Rav Wosner and Rav Karelitz: It’s Mitzvah to Report Purim Fireworks Sales

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wosnerRav Shmuel Halevi Wosner, senior posek, author of Shailos Uteshuvos Shevet Halevi and rosh yeshiva of Yeshivas Chachmei Lublin in Bnei Brak, and Rav Nissim Karelitz, av bais din of Ramat Aharon and av bais din of Bnei Brak, have issued a p’sak ahead of Purim regarding the use of fireworks and firecrackers, whose sales see an increase around this time of year unfortunately.

The senior posim said that responsible parents may not allow their children from engaging in the use of these fireworks, as it is a matter of pikuach nefesh. Every year, stories are reported of children injured by Purim fireworks.

The gedolim both said that those who observe others selling or distributing firecrackers to youth, which is a violation of the law, should absolutely be reported to the police or other authorities, and that doing so is a mitzvah.

All are urged to utilize great caution and maintain proper supervision of youngsters to ensure that no tragic occurrences take place this year. Likewise, communal leaders have urged storeowners not to sell fireworks in their establishments.

{Yair Alpert-Matzav.com Israel}

9 COMMENTS

  1. Those in chutz la’aretz should also be vigilant re this matter and other michsholim that can ch”v mar the holiness and simcha of Purim.

  2. “Senior Posek”?

    R’ Wosner is seen in Eretz Yisrael as the “Posek HaDor” (the yidden in America know less of this since people don’t bother him with political shailos or askanus, etc.) He was osek his whole life in paskening shailos and responding to the rabbim much of which is printed in 10 volumes of ShuT demonstrating his gadlus in Torah and Horah. There are many great people in this generation that get the title, he surely deserves to be one of them.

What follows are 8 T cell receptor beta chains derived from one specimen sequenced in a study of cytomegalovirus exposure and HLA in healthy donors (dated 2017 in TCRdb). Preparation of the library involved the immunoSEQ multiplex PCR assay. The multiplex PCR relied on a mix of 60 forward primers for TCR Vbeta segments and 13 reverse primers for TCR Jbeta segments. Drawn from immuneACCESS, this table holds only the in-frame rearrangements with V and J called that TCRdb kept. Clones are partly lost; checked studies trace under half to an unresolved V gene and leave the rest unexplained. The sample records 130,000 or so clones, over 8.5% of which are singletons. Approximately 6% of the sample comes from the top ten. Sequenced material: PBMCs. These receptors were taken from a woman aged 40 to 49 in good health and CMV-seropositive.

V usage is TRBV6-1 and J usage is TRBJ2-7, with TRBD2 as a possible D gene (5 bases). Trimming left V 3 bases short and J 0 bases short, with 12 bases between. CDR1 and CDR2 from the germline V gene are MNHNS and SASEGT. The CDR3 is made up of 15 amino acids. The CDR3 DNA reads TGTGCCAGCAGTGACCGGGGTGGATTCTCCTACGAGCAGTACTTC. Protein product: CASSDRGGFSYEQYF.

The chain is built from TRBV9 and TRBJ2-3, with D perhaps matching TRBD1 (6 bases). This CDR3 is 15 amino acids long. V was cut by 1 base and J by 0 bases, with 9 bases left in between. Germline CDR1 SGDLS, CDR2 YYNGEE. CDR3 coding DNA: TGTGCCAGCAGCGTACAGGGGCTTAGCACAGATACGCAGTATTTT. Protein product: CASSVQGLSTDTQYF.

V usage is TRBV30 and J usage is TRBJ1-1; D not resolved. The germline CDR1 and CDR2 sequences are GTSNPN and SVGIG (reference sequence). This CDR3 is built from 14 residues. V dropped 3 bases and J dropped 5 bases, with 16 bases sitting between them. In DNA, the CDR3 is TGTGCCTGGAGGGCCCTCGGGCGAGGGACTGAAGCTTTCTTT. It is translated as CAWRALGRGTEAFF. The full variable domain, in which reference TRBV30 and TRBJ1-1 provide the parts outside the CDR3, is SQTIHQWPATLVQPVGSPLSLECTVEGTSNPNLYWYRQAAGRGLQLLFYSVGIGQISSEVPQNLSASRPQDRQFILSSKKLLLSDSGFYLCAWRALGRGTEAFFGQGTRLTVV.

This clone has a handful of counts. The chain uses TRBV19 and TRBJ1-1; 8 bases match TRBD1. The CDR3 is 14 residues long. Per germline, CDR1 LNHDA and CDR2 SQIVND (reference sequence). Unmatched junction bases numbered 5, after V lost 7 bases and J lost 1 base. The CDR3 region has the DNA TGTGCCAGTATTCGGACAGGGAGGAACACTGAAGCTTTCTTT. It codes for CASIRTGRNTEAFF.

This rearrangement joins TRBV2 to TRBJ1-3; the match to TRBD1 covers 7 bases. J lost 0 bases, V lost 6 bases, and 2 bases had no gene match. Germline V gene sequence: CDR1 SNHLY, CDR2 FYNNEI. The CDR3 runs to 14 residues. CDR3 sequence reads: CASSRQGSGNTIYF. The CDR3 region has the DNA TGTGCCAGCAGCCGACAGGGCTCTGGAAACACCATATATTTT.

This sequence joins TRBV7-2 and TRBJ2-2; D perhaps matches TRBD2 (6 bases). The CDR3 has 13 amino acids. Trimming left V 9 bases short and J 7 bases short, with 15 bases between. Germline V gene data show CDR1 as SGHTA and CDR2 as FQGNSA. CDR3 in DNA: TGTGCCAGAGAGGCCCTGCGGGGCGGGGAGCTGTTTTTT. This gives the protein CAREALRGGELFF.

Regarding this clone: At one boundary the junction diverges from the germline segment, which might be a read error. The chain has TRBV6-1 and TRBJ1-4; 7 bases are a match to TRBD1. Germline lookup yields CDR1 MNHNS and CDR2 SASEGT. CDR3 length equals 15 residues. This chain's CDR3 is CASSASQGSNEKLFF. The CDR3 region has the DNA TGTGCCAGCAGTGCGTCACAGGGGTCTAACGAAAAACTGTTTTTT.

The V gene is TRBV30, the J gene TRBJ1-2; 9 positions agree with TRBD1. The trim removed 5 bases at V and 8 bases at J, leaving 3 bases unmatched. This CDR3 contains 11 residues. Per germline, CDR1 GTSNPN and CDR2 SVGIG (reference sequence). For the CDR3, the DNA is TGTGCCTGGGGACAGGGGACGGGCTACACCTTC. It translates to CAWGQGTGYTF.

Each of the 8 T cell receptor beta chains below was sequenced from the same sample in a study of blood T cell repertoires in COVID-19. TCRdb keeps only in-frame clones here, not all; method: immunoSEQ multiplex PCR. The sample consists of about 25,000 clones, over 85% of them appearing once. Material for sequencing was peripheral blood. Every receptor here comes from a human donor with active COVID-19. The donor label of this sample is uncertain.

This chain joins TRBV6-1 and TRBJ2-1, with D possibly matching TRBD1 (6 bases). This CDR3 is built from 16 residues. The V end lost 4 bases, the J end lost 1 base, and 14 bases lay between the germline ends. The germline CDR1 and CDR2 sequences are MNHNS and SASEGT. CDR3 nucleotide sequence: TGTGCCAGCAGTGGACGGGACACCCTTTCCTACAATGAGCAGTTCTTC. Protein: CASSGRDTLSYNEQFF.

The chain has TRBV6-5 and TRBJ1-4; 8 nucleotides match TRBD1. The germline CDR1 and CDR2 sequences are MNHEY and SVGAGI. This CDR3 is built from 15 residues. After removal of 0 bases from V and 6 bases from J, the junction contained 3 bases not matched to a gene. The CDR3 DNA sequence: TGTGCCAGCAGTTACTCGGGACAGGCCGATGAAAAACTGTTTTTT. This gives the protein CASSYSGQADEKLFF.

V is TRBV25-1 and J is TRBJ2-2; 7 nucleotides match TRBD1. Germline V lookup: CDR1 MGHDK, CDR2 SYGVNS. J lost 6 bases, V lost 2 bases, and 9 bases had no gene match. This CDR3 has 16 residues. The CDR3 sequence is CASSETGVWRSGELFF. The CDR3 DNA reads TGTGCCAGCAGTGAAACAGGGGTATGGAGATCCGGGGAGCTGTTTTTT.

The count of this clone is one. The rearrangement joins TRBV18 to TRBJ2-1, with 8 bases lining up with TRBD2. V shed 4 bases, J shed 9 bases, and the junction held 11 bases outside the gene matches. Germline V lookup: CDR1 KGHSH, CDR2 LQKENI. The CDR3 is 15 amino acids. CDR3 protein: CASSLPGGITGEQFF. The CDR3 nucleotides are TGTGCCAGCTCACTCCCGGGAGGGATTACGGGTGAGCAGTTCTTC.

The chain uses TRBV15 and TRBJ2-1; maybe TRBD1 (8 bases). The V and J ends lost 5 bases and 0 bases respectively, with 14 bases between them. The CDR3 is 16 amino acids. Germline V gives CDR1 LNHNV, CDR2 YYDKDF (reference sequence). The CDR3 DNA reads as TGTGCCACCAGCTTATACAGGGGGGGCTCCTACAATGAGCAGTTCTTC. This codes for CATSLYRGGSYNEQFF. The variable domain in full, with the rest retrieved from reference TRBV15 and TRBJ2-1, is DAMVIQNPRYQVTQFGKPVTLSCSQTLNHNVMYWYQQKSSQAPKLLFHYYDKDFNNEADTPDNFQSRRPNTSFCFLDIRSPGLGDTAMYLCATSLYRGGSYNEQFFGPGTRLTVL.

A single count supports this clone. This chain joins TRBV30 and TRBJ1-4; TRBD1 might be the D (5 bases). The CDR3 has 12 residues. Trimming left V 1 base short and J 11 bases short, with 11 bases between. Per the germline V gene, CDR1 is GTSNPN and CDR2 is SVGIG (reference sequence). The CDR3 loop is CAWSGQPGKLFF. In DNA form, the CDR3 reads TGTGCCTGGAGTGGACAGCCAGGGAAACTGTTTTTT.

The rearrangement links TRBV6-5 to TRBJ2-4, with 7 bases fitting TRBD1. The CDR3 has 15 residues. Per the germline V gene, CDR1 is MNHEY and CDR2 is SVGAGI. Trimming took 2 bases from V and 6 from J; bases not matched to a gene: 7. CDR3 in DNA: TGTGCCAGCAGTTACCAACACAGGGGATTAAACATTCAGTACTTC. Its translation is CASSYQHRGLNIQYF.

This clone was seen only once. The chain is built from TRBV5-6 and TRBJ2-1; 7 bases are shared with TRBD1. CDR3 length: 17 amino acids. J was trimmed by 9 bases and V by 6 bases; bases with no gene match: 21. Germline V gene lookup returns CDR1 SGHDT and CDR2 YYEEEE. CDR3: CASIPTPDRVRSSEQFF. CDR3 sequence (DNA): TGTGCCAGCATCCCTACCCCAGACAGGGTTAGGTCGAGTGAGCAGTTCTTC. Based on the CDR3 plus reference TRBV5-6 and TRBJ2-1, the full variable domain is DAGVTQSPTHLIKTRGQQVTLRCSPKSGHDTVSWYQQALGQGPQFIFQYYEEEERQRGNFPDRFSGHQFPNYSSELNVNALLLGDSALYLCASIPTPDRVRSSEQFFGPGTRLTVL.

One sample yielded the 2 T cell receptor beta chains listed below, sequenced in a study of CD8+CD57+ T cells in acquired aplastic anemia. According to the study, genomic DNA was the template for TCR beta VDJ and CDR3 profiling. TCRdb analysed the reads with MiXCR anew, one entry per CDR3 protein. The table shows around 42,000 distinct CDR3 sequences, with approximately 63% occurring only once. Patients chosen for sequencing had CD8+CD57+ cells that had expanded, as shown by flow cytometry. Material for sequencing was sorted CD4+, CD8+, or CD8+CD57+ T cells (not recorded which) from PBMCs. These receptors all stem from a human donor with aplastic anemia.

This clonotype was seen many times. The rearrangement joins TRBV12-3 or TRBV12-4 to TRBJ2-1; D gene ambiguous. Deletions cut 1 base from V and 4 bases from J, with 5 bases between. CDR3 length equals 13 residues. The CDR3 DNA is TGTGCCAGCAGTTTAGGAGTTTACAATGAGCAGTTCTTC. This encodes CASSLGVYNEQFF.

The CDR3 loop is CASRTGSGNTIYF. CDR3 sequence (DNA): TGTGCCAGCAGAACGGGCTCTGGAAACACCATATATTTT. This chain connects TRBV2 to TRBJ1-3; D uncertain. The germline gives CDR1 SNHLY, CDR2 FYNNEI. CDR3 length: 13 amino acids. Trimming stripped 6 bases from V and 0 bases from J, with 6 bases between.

As well he was responsible for many of the gedolei haposkim across Eretz Yisrael who people can access easily in person or by phone. Few gedolim have had the same zechus to be mamid so many Moreh Hora.

  3. There are many Chazal about not over doing it on Purim. See for instance the famous Gematria of the Maharil (1365 – 1427). The Kol Bo (c. 1400) also forbids drunkenness on Purim. More recently, the Matteh Moshe (1550-1606) also writes at length against it.

    Zei Bebencht

  4. There are many Chazal about not over doing it on Purim. See for instance the famous Gematria of the Maharil (1365 – 1427). The Kol Bo (c. 1400) also forbids drunkenness on Purim. More recently, the Matteh Moshe (1550-1606) also writes at length against it.

    Zei Gebencht

  5. The number of people killed and injured by fireworks in 100 years does not even come close to the number of people who die each year from smoking.

  6. B”H.
    The p’sokim from Rav Wosner, which in NO WAY need anyones haskamas, are fantastic.
    The Rav paskened that someone driving without a license is a Rodef – kal vochomer if someone drives after having a drink. That means that he resists you have a chiyuv to ‘take him out’ by ALL means.
    Now the Rav added that if you sell a dangerous commodity, such as fireworks (or maybe if you sell alcohol to a minor or even offer it to him, as well) you are also a rodef – to be stopped by all means (even b’nafsho, if no other way is available).

    Hopefully the oilom will get the message even if they don’t carry out this p’sak to the letter of the law.

  7. TO REB DOVID:
    FIRST OF ALL DONT CALL YOURSELF “REB” BECAUSE IF A RAV ASURED SOMETHING WE LISTEN NO MATTER WHAT NO MATTER WHO. US YIDDEN DONT LIVE BASED ON STATISTICS WE LIVE BASED ON HASHEM SO DONT BRING RAYIS FROM STATISTICS.

  8. What do fireworks have to do with Purim? Same question regarding smoking?

    Last time I checked the Shulchan Aruch it talked about drinking wine “ad dlo yada bain arur Haman l’baruch Mordechai.” Nowhere does it mention fireworks, smoking or even drinking whiskey.

    Perhaps there should be a strong kol koreh reminding people of the actual mitzvos of Purim which, if done properly, can elevate a person to a higher madraiga than even Yom Kippur (“Yom K’Purim”).

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